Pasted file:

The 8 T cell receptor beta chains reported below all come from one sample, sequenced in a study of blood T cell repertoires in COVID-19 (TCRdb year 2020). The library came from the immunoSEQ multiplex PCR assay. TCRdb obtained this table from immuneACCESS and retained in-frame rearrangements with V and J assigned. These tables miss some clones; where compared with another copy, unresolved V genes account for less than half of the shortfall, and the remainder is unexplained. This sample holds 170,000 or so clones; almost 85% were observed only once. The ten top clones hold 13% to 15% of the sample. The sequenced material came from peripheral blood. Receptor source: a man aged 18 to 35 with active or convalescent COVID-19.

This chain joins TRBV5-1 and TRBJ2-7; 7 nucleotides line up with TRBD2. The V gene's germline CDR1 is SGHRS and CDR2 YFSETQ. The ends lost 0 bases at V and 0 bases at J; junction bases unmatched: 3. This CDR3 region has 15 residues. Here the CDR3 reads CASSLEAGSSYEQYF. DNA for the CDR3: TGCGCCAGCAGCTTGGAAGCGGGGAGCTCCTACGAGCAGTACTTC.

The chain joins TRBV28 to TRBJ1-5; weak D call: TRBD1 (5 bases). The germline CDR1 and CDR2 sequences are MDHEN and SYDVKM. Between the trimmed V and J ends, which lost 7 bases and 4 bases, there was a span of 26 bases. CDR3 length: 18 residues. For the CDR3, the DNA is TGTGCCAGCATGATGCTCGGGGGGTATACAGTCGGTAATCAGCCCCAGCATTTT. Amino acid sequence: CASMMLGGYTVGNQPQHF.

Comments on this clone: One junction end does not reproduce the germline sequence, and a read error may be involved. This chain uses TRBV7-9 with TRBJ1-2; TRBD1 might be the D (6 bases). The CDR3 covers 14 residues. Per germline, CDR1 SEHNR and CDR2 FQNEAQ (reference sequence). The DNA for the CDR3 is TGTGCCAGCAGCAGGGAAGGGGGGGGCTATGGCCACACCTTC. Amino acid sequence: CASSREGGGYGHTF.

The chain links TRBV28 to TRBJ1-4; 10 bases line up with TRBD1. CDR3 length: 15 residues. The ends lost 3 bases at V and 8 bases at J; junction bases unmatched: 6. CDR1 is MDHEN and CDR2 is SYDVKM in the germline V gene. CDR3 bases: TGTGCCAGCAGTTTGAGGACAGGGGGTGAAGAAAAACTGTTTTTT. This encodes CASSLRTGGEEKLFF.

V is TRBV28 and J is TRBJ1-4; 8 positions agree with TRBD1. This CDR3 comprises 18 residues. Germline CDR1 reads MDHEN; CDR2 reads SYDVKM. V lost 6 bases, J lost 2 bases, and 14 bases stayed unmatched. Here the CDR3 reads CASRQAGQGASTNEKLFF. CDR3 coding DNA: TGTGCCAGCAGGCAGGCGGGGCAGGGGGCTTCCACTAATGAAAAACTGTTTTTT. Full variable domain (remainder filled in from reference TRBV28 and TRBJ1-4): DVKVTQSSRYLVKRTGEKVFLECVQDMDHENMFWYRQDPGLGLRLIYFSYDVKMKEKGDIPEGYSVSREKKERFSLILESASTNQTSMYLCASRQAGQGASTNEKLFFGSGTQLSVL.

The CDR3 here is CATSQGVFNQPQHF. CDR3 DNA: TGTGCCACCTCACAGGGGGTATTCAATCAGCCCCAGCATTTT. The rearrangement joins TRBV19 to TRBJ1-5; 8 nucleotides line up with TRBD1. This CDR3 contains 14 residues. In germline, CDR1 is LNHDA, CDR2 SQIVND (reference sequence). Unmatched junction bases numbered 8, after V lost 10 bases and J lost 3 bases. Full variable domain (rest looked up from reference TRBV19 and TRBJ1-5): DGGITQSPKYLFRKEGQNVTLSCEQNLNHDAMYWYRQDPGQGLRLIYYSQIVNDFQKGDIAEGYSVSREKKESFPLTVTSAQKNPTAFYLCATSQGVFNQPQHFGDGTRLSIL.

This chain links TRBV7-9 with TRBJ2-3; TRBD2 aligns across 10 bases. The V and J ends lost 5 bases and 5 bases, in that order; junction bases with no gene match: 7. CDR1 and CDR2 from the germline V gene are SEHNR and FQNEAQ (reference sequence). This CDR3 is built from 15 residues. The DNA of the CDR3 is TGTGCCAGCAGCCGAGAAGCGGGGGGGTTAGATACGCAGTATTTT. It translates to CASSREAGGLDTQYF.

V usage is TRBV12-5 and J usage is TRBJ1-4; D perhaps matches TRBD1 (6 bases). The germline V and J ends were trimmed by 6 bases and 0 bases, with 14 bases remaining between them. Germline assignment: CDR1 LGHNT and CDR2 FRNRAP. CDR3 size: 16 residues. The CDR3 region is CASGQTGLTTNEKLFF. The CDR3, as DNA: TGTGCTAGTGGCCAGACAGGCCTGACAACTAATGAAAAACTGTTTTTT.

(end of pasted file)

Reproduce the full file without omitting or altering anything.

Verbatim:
The 8 T cell receptor beta chains reported below all come from one sample, sequenced in a study of blood T cell repertoires in COVID-19 (TCRdb year 2020). The library came from the immunoSEQ multiplex PCR assay. TCRdb obtained this table from immuneACCESS and retained in-frame rearrangements with V and J assigned. These tables miss some clones; where compared with another copy, unresolved V genes account for less than half of the shortfall, and the remainder is unexplained. This sample holds 170,000 or so clones; almost 85% were observed only once. The ten top clones hold 13% to 15% of the sample. The sequenced material came from peripheral blood. Receptor source: a man aged 18 to 35 with active or convalescent COVID-19.

This chain joins TRBV5-1 and TRBJ2-7; 7 nucleotides line up with TRBD2. The V gene's germline CDR1 is SGHRS and CDR2 YFSETQ. The ends lost 0 bases at V and 0 bases at J; junction bases unmatched: 3. This CDR3 region has 15 residues. Here the CDR3 reads CASSLEAGSSYEQYF. DNA for the CDR3: TGCGCCAGCAGCTTGGAAGCGGGGAGCTCCTACGAGCAGTACTTC.

The chain joins TRBV28 to TRBJ1-5; weak D call: TRBD1 (5 bases). The germline CDR1 and CDR2 sequences are MDHEN and SYDVKM. Between the trimmed V and J ends, which lost 7 bases and 4 bases, there was a span of 26 bases. CDR3 length: 18 residues. For the CDR3, the DNA is TGTGCCAGCATGATGCTCGGGGGGTATACAGTCGGTAATCAGCCCCAGCATTTT. Amino acid sequence: CASMMLGGYTVGNQPQHF.

Comments on this clone: One junction end does not reproduce the germline sequence, and a read error may be involved. This chain uses TRBV7-9 with TRBJ1-2; TRBD1 might be the D (6 bases). The CDR3 covers 14 residues. Per germline, CDR1 SEHNR and CDR2 FQNEAQ (reference sequence). The DNA for the CDR3 is TGTGCCAGCAGCAGGGAAGGGGGGGGCTATGGCCACACCTTC. Amino acid sequence: CASSREGGGYGHTF.

The chain links TRBV28 to TRBJ1-4; 10 bases line up with TRBD1. CDR3 length: 15 residues. The ends lost 3 bases at V and 8 bases at J; junction bases unmatched: 6. CDR1 is MDHEN and CDR2 is SYDVKM in the germline V gene. CDR3 bases: TGTGCCAGCAGTTTGAGGACAGGGGGTGAAGAAAAACTGTTTTTT. This encodes CASSLRTGGEEKLFF.

V is TRBV28 and J is TRBJ1-4; 8 positions agree with TRBD1. This CDR3 comprises 18 residues. Germline CDR1 reads MDHEN; CDR2 reads SYDVKM. V lost 6 bases, J lost 2 bases, and 14 bases stayed unmatched. Here the CDR3 reads CASRQAGQGASTNEKLFF. CDR3 coding DNA: TGTGCCAGCAGGCAGGCGGGGCAGGGGGCTTCCACTAATGAAAAACTGTTTTTT. Full variable domain (remainder filled in from reference TRBV28 and TRBJ1-4): DVKVTQSSRYLVKRTGEKVFLECVQDMDHENMFWYRQDPGLGLRLIYFSYDVKMKEKGDIPEGYSVSREKKERFSLILESASTNQTSMYLCASRQAGQGASTNEKLFFGSGTQLSVL.

The CDR3 here is CATSQGVFNQPQHF. CDR3 DNA: TGTGCCACCTCACAGGGGGTATTCAATCAGCCCCAGCATTTT. The rearrangement joins TRBV19 to TRBJ1-5; 8 nucleotides line up with TRBD1. This CDR3 contains 14 residues. In germline, CDR1 is LNHDA, CDR2 SQIVND (reference sequence). Unmatched junction bases numbered 8, after V lost 10 bases and J lost 3 bases. Full variable domain (rest looked up from reference TRBV19 and TRBJ1-5): DGGITQSPKYLFRKEGQNVTLSCEQNLNHDAMYWYRQDPGQGLRLIYYSQIVNDFQKGDIAEGYSVSREKKESFPLTVTSAQKNPTAFYLCATSQGVFNQPQHFGDGTRLSIL.

This chain links TRBV7-9 with TRBJ2-3; TRBD2 aligns across 10 bases. The V and J ends lost 5 bases and 5 bases, in that order; junction bases with no gene match: 7. CDR1 and CDR2 from the germline V gene are SEHNR and FQNEAQ (reference sequence). This CDR3 is built from 15 residues. The DNA of the CDR3 is TGTGCCAGCAGCCGAGAAGCGGGGGGGTTAGATACGCAGTATTTT. It translates to CASSREAGGLDTQYF.

V usage is TRBV12-5 and J usage is TRBJ1-4; D perhaps matches TRBD1 (6 bases). The germline V and J ends were trimmed by 6 bases and 0 bases, with 14 bases remaining between them. Germline assignment: CDR1 LGHNT and CDR2 FRNRAP. CDR3 size: 16 residues. The CDR3 region is CASGQTGLTTNEKLFF. The CDR3, as DNA: TGTGCTAGTGGCCAGACAGGCCTGACAACTAATGAAAAACTGTTTTTT.